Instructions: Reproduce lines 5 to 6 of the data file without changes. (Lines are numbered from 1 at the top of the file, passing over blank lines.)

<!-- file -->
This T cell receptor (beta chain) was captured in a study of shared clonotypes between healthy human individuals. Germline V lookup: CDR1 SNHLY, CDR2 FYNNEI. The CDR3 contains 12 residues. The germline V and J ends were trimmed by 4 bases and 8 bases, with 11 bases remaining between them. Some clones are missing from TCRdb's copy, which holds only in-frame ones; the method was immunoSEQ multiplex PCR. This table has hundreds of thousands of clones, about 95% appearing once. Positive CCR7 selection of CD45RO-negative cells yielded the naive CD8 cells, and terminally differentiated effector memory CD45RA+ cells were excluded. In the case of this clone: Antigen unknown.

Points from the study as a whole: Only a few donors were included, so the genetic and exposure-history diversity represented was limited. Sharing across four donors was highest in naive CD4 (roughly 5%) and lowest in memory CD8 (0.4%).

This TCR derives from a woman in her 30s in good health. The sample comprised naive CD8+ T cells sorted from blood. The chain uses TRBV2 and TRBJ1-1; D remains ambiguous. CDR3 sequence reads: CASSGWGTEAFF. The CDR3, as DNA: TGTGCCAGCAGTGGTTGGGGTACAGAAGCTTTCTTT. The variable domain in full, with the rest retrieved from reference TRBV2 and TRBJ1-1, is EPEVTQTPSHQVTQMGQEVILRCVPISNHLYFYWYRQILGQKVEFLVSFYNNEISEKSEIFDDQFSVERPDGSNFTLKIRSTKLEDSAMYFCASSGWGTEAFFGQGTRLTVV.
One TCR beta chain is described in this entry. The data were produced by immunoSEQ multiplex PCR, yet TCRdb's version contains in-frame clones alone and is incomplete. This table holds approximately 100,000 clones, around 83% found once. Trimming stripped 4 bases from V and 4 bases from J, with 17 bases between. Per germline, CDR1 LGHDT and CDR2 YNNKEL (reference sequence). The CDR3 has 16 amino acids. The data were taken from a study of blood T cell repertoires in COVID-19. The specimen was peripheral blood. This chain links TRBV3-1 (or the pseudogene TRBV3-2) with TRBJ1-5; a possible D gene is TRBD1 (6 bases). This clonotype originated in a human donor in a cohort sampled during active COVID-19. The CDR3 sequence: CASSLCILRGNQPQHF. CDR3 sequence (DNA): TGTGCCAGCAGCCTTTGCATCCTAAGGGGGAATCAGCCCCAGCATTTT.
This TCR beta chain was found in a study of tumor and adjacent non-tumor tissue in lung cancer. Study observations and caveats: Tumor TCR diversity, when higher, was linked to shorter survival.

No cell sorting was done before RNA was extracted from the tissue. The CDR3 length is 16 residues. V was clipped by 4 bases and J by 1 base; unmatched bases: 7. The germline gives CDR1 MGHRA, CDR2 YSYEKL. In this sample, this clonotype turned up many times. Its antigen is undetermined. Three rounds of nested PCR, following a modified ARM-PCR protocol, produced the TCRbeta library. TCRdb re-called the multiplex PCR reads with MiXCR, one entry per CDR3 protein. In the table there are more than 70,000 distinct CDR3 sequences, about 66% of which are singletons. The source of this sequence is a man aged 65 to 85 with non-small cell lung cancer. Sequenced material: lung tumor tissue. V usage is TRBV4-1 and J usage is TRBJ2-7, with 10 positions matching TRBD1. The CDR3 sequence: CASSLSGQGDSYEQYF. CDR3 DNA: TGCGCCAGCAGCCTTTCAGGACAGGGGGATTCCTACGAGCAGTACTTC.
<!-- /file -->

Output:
This TCR beta chain was found in a study of tumor and adjacent non-tumor tissue in lung cancer. Study observations and caveats: Tumor TCR diversity, when higher, was linked to shorter survival.

No cell sorting was done before RNA was extracted from the tissue. The CDR3 length is 16 residues. V was clipped by 4 bases and J by 1 base; unmatched bases: 7. The germline gives CDR1 MGHRA, CDR2 YSYEKL. In this sample, this clonotype turned up many times. Its antigen is undetermined. Three rounds of nested PCR, following a modified ARM-PCR protocol, produced the TCRbeta library. TCRdb re-called the multiplex PCR reads with MiXCR, one entry per CDR3 protein. In the table there are more than 70,000 distinct CDR3 sequences, about 66% of which are singletons. The source of this sequence is a man aged 65 to 85 with non-small cell lung cancer. Sequenced material: lung tumor tissue. V usage is TRBV4-1 and J usage is TRBJ2-7, with 10 positions matching TRBD1. The CDR3 sequence: CASSLSGQGDSYEQYF. CDR3 DNA: TGCGCCAGCAGCCTTTCAGGACAGGGGGATTCCTACGAGCAGTACTTC.